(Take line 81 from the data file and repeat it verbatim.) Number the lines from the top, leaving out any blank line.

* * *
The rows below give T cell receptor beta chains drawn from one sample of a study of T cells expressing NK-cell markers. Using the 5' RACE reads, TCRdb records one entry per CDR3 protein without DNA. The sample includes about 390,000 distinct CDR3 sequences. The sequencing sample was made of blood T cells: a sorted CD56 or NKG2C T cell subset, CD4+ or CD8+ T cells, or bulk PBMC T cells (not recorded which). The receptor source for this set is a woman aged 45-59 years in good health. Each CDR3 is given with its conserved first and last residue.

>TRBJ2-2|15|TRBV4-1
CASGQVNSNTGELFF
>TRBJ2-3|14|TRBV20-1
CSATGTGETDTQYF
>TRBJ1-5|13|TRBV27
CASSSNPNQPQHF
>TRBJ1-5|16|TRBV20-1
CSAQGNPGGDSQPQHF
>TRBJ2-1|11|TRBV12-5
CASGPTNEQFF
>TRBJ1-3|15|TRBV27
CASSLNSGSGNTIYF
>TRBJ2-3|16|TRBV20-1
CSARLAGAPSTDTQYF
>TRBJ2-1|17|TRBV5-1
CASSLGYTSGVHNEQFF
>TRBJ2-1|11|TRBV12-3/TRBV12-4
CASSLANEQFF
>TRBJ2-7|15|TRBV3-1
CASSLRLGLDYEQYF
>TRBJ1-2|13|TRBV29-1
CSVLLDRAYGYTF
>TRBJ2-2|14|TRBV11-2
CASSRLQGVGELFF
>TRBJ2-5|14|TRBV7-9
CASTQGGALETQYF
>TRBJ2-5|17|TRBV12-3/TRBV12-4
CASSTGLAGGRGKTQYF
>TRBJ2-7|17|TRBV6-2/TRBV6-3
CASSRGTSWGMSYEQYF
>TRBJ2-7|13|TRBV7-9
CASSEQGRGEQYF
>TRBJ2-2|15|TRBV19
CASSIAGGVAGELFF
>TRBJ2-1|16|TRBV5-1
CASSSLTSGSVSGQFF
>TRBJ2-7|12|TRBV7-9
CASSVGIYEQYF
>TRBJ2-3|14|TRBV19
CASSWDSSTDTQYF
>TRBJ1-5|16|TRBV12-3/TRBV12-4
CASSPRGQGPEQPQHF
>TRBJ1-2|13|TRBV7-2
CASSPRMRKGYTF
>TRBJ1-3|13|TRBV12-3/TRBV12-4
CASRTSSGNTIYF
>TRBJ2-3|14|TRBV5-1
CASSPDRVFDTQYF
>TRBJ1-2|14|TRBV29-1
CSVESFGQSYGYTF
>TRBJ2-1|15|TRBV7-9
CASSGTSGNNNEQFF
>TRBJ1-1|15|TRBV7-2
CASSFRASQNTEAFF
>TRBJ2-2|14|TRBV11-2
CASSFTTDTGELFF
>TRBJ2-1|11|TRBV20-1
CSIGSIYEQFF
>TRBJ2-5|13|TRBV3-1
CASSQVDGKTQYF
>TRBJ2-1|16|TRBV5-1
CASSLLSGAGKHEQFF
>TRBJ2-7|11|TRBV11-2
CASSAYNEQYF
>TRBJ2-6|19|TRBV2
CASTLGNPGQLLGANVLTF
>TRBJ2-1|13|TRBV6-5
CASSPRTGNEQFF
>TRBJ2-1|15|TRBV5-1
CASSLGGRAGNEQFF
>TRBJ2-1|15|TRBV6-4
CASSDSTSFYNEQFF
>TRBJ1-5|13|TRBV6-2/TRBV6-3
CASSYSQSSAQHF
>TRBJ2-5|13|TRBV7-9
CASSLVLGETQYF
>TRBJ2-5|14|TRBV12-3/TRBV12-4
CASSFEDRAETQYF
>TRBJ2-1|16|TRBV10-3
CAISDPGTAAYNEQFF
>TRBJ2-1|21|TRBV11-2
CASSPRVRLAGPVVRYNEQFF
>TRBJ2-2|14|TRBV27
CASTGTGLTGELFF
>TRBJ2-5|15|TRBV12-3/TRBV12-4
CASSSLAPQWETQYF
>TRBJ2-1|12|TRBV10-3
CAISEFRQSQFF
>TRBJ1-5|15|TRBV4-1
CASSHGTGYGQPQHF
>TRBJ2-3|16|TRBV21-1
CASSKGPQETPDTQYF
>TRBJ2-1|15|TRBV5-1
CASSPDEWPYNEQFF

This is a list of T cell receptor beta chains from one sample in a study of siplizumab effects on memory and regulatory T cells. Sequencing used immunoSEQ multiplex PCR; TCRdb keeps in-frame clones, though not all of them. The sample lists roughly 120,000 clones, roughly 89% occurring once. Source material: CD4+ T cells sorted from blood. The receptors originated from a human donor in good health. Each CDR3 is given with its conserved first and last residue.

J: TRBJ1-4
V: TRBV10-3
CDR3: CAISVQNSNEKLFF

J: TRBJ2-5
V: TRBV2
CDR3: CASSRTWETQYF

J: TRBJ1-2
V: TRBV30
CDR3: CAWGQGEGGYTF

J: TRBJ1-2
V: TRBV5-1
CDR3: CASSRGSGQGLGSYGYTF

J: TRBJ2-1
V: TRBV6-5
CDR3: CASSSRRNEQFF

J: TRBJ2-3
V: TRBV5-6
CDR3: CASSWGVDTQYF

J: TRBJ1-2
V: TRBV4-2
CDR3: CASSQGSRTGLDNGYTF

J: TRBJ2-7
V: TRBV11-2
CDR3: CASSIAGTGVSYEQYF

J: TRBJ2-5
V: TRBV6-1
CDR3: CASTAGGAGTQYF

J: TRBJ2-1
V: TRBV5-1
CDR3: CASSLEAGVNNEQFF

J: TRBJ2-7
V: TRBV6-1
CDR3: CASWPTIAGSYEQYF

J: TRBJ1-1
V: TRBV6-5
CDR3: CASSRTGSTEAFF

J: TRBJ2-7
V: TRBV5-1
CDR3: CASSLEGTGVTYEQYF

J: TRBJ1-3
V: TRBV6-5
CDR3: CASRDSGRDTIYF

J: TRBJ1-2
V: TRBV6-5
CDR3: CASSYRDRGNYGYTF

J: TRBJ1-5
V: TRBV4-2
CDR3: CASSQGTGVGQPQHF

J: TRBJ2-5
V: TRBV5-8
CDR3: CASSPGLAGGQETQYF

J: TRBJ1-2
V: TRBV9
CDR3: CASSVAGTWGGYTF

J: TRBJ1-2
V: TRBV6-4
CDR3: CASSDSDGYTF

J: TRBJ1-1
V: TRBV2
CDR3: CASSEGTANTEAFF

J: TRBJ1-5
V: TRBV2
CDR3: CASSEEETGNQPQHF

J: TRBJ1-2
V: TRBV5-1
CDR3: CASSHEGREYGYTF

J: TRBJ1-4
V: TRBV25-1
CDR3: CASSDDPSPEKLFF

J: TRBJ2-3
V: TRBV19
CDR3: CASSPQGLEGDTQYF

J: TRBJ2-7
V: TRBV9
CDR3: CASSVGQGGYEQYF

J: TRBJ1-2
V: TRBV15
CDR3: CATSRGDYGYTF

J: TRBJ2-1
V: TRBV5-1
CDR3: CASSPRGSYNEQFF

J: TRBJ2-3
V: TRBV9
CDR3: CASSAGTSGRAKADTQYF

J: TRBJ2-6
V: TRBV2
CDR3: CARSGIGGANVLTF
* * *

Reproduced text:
CAISDPGTAAYNEQFF